That would explain his utter fearlessness of dying, the complete lack of affect when he kills, the substance abuse, and the way he almost completely substitutes tradecraft and strategy with sex and showing up in fancy clothes until somebody explains things to him and then dies. He knows that's how his movies work (or, worse, he thinks it's the real world, and that this is how reality works), and it's driving him quite insane, but he wants to live, and that's how he gets to keep going, by being entertaining as defined by the rules of his world.
He might not have been an alcohol/pills/sex addict to begin with, and I wouldn't blame him for becoming one over time (how many movies has he lived through? how many faces, how many retcons? can he even keep count?)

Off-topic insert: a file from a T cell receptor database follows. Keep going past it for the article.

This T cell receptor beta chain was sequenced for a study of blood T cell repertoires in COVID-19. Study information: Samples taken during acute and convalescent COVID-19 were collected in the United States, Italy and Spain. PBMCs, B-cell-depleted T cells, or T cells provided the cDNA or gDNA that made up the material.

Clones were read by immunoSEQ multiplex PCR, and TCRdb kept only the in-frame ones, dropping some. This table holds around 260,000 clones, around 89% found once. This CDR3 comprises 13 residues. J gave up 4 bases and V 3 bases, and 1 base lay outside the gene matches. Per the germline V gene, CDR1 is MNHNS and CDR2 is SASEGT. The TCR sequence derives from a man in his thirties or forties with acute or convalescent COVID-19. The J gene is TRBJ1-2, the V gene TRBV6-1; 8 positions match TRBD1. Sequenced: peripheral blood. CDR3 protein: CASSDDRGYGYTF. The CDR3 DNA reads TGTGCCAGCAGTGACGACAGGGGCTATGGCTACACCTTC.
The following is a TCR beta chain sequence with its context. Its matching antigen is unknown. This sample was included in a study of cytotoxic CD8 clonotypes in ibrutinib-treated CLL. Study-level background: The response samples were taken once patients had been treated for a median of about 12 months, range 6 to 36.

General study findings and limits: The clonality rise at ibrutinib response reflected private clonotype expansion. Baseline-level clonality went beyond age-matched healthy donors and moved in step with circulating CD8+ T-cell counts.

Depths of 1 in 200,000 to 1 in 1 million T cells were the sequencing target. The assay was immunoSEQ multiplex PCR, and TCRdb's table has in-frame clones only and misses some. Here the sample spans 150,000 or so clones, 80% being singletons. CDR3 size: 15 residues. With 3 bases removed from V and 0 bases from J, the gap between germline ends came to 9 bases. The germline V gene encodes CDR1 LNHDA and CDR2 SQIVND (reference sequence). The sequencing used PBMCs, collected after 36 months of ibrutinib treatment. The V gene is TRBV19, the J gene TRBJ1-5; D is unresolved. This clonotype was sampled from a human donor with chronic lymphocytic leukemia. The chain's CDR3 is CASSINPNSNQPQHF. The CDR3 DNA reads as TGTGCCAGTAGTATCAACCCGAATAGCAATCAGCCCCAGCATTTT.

(I don't believe this for a second, but the Bond movies as a nightmarish representation of the existential despair implicit in even the extraordinarily successful performance of fixed societal and gender roles — the prize and price of being James Bond is that you will only do things James Bond would do, and that everybody in your life will be a James Bond movie character — seems to me a bit funnier and more interesting than the surface reading. Also, it makes me feel empathy for James, who even when he's having a good time knows it's just another thing he has to do along his way to yet another traumatically painful confrontation with a villain and either a soul-crushing or a happy-seeming plot ending, neither of which will change his life in any significant way come the next turn of the wheel. He doesn't like pain, our Mr. Bond, and he tries his best to keep alive the characters he thinks might have a chance of making it to the credits, but it's no wonder he'll laugh at your face when you threaten him with death.)